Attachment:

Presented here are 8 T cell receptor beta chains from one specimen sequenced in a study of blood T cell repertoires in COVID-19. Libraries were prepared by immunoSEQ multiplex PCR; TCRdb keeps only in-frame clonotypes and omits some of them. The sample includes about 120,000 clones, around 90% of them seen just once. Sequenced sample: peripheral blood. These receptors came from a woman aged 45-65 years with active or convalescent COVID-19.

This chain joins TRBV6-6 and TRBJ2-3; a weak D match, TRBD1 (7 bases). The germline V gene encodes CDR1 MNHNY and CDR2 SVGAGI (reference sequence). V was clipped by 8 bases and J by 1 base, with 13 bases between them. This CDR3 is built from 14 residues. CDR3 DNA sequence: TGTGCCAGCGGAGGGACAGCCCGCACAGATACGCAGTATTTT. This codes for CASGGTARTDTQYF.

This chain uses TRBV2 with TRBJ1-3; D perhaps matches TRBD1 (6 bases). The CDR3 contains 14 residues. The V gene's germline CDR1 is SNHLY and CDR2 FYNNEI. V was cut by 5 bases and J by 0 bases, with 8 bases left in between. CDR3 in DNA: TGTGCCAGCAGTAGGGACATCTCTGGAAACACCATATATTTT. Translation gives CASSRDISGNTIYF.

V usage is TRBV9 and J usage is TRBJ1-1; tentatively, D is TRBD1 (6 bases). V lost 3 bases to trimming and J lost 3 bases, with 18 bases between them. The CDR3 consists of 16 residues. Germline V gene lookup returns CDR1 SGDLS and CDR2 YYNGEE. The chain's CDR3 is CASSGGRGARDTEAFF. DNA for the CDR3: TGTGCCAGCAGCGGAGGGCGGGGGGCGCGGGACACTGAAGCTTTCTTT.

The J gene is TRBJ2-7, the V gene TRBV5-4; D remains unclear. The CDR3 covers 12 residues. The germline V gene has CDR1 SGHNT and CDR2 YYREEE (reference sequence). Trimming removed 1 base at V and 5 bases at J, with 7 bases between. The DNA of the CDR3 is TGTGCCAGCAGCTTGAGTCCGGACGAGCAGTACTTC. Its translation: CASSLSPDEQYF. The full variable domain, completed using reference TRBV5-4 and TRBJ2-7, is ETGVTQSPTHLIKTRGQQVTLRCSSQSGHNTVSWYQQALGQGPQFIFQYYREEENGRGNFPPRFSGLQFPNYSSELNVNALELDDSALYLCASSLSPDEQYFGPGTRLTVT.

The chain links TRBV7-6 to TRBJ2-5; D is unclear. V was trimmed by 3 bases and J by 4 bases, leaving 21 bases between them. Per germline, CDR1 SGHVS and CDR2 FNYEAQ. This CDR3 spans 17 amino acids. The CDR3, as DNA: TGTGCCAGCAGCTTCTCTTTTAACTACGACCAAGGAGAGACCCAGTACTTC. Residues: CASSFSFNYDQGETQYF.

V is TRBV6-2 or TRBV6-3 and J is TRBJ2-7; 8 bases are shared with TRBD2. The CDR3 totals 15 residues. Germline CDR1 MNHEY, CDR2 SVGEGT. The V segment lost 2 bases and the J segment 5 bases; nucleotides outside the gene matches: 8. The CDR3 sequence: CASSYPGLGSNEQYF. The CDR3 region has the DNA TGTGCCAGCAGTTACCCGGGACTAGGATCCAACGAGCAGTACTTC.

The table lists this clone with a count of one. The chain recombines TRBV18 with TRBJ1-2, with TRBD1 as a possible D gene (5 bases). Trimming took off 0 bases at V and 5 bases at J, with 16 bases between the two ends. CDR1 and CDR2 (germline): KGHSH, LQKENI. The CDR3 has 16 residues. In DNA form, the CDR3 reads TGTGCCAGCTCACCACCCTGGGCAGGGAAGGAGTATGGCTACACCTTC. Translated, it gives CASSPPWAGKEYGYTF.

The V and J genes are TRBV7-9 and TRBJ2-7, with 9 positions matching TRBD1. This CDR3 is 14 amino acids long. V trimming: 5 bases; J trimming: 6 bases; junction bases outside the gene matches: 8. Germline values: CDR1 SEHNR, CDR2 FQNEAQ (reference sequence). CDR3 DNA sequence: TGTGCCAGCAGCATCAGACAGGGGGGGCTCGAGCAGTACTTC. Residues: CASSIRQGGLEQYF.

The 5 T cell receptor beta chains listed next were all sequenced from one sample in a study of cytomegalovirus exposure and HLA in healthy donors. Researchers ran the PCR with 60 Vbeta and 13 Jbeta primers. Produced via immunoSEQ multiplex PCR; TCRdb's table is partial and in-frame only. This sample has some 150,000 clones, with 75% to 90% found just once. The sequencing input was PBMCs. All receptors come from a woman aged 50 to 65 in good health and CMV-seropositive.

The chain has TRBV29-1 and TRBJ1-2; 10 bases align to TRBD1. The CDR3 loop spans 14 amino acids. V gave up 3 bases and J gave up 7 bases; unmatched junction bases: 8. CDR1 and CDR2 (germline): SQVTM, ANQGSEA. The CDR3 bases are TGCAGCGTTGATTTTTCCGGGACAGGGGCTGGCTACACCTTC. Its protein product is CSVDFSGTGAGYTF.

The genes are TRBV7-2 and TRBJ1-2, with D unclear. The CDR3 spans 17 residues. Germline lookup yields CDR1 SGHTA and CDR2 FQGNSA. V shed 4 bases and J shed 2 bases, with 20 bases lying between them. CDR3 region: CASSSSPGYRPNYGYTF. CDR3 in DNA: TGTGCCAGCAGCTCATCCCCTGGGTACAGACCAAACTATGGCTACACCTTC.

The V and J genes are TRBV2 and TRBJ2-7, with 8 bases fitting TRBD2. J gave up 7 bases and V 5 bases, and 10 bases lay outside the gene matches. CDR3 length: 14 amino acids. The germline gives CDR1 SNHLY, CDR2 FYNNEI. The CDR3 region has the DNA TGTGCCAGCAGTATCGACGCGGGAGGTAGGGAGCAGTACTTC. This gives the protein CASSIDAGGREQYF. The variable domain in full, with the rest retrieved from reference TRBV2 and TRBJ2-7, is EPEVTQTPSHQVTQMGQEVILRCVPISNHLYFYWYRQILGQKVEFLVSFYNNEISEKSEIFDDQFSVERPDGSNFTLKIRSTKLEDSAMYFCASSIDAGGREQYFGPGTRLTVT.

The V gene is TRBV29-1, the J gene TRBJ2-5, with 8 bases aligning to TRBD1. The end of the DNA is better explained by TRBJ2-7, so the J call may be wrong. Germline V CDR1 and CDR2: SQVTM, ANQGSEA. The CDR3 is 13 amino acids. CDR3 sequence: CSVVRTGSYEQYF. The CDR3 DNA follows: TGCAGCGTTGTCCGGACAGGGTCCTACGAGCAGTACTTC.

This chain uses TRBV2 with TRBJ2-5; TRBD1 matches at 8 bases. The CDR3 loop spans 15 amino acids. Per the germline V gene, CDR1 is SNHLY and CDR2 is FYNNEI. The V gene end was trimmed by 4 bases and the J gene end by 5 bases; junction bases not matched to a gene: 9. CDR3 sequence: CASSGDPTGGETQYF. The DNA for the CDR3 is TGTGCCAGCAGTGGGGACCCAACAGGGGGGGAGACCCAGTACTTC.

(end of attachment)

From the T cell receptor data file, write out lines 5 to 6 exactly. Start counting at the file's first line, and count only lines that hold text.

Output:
The J gene is TRBJ2-7, the V gene TRBV5-4; D remains unclear. The CDR3 covers 12 residues. The germline V gene has CDR1 SGHNT and CDR2 YYREEE (reference sequence). Trimming removed 1 base at V and 5 bases at J, with 7 bases between. The DNA of the CDR3 is TGTGCCAGCAGCTTGAGTCCGGACGAGCAGTACTTC. Its translation: CASSLSPDEQYF. The full variable domain, completed using reference TRBV5-4 and TRBJ2-7, is ETGVTQSPTHLIKTRGQQVTLRCSSQSGHNTVSWYQQALGQGPQFIFQYYREEENGRGNFPPRFSGLQFPNYSSELNVNALELDDSALYLCASSLSPDEQYFGPGTRLTVT.

The chain links TRBV7-6 to TRBJ2-5; D is unclear. V was trimmed by 3 bases and J by 4 bases, leaving 21 bases between them. Per germline, CDR1 SGHVS and CDR2 FNYEAQ. This CDR3 spans 17 amino acids. The CDR3, as DNA: TGTGCCAGCAGCTTCTCTTTTAACTACGACCAAGGAGAGACCCAGTACTTC. Residues: CASSFSFNYDQGETQYF.